Pet Shop Boys
My Head Is Spinning
Forever In Love
We Came From Outer Space
The Man Who Has Everything
One Thing Leads To Another
In 1993, the Pet Shop Boys released Very, an amazing album that contained some of their greatest singles, including “Go West,” “I Wouldn’t Normally Do This Kind Of Thing,” and “Can You Forgive Her?”.
Very is one of the band’s most well-known and best-selling albums, and has never gone out of print since its original release. It was put on iTunes at the same time as the rest of their catalog, and was even remastered and re-released in 2001 with an added disc of bonus cuts and B-sides.
However, when the album was first released it was made available in two different versions; the standard single disc edition that most people know, and a limited edition two-disc set that featured a bonus disc called Relentless; this version is often just called Very Relentless.
As far as I can tell, this version, the most complete and comprehensive version of the album, was only released once, right when the album first came out. In the 20 years since, none of the songs on it have ever been remastered or re-released at all. Not on a greatest hits, not on a rarities or b-sides compilation, and not as a standalone release. You cannot get the songs on iTunes, you cannot get the songs on Amazon, you simply cannot get the songs.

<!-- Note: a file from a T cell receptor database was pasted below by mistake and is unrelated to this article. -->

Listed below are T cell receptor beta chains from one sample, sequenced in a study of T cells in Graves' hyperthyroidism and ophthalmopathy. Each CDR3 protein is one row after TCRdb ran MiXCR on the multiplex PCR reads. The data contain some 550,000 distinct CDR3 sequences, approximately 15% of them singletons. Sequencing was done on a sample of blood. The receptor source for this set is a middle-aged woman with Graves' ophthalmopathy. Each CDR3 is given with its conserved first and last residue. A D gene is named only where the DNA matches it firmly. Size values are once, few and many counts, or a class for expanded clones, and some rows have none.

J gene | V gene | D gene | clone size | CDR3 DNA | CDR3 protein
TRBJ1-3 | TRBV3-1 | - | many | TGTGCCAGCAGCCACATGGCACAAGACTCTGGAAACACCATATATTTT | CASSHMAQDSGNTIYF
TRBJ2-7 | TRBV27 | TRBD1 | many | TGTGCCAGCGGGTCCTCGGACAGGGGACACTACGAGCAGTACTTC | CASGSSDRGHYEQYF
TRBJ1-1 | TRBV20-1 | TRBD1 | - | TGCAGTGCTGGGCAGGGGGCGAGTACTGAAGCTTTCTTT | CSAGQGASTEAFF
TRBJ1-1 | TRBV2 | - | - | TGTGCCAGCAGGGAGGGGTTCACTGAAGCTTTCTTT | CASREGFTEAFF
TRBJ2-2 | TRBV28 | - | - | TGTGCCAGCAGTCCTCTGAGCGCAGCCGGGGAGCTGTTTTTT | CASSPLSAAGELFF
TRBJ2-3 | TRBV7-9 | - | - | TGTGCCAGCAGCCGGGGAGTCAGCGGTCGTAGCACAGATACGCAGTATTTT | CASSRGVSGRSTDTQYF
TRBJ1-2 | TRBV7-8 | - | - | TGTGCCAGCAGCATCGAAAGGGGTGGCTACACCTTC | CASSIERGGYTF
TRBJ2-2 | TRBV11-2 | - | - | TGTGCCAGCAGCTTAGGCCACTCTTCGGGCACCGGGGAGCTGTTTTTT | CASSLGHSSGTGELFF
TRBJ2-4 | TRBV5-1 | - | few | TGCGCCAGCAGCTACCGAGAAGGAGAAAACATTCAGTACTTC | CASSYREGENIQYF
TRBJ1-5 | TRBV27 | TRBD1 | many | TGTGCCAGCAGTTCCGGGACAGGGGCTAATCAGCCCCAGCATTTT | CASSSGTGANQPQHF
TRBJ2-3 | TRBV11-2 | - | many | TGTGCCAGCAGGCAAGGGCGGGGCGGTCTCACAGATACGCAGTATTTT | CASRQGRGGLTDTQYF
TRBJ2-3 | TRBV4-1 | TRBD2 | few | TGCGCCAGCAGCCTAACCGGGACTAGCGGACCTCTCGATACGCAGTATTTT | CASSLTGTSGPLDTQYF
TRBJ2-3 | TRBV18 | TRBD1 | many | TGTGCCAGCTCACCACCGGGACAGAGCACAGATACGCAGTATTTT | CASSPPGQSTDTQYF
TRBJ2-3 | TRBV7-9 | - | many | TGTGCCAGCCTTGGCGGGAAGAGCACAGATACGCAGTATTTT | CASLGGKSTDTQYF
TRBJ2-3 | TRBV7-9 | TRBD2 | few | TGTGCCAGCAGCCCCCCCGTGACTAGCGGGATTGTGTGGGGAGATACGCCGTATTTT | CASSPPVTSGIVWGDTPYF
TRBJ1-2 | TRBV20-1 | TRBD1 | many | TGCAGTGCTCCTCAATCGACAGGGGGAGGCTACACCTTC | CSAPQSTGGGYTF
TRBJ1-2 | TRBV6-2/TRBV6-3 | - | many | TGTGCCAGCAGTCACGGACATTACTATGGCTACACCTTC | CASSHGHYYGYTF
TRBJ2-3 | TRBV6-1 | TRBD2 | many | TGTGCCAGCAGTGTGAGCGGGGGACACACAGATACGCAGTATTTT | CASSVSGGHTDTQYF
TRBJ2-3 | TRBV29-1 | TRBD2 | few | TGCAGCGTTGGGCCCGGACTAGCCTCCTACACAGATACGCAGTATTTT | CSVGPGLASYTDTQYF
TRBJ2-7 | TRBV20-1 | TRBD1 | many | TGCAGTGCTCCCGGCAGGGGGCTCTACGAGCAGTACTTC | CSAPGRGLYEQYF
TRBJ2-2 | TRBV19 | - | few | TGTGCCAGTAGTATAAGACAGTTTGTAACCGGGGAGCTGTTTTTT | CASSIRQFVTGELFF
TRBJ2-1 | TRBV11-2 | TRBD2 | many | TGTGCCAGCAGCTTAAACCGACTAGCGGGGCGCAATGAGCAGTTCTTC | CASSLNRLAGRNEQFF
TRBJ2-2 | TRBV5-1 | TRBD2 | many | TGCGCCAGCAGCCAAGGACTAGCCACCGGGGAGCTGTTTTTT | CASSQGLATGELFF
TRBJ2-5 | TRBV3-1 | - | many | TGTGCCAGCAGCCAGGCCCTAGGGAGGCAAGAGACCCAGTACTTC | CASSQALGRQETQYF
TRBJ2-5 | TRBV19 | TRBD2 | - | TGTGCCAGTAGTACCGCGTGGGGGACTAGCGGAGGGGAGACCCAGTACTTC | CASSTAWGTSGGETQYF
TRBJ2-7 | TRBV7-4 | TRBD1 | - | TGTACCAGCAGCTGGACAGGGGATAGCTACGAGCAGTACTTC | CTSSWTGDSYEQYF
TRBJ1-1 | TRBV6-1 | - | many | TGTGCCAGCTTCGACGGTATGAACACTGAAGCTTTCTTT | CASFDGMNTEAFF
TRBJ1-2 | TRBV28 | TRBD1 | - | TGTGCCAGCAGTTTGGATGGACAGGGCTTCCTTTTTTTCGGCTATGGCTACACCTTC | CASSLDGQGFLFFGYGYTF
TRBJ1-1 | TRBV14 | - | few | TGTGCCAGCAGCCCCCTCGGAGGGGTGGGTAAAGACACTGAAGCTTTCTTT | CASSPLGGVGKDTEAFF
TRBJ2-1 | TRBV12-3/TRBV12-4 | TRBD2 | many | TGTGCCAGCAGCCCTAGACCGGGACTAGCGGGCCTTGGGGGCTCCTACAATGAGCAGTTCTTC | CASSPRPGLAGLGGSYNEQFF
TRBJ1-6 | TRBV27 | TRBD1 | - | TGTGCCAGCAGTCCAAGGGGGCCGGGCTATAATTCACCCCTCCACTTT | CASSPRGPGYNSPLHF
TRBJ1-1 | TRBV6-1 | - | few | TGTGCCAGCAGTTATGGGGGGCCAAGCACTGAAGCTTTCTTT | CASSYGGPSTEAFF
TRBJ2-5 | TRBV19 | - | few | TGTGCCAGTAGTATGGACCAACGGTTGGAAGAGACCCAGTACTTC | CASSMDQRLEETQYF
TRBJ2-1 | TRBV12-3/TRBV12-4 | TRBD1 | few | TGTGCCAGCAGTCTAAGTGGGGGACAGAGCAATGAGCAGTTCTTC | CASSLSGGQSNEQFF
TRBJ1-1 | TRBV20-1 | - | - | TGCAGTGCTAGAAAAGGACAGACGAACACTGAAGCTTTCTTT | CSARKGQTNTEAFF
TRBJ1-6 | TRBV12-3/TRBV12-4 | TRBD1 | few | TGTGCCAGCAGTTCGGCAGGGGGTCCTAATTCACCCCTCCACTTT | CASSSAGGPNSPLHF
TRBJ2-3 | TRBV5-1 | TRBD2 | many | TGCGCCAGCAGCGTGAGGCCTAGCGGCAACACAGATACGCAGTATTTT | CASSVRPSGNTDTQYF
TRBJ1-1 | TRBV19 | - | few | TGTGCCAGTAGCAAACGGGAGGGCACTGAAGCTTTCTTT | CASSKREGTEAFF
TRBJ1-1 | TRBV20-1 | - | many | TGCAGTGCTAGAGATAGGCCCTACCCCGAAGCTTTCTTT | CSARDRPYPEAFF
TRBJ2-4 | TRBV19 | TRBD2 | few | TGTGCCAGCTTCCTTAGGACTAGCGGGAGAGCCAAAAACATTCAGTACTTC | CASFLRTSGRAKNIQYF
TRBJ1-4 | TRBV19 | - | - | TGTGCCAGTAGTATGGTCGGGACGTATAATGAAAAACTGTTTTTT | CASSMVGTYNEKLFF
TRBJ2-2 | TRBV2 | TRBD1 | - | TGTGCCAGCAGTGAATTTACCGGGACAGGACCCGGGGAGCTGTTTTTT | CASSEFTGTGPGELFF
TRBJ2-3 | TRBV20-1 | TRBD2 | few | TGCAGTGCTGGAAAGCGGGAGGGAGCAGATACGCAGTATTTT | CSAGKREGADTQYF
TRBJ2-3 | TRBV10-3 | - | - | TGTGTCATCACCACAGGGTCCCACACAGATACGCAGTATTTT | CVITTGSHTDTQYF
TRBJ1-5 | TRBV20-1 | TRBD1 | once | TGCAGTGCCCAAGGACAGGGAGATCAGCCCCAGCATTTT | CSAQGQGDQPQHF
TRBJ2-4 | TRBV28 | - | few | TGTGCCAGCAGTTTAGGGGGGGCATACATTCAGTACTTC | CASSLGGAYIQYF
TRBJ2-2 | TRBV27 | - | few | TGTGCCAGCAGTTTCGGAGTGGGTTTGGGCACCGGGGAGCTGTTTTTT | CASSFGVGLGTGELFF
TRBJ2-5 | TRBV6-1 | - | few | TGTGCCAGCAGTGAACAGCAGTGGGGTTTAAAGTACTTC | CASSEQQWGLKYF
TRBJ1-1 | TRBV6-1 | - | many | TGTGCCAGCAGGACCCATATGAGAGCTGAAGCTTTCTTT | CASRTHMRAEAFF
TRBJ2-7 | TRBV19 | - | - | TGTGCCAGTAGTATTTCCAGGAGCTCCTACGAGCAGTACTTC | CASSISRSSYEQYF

If there was ever an example of a record label/artist forcing you to steal their music, this would be one.
I feel like it happens a lot though, whenever an album is released in multiple versions with different tracks, the most basic, cheapest one is the one that becomes part of their official discography. The versions with more tracks, with added video content, or extra-cool packaging, they’re the ones that vanish into the bargain bins of time.
It makes no sense, like the record labels are actively telling you that they don’t want your money, but whatever, makes it easier for me to pick tracks to share here.
Relentless is a great collection of tunes that would work fine as a standalone Pet Shop Boys release. It’s just six tracks long, but with an average track length of around six minutes, the album still fills out to a hefty 37 minute running time.
Musically, the album is a bit different than Very. Both are dance albums for sure, but while Very is a pop record you can dance to, Relentless is a dance record through and through, one that I suspect was influenced heavily on the growing dance scene that was spreading across the UK at the time of its release
Like I said before, the songs on Relentless are long, and they don’t conform to the typical pop structure that Pet Shop Boys usually operate in. Don’t expect at lot of Neil Tennant’s trademark vocals here. Sure, he pops up from time to time, but this is largely an instrumental affair, focused instead on hard-driving, pulse-pounding beats made to make people get up and dance.
I don’t know how different Relentless is when compared to the entirety of the Pet Shop Boys discography (I collect their singles more than their albums) but as someone who has always liked their remixes and dance versions more than their short single edits, I love this record.
Additionally, it is the ultimate synthpop workout record.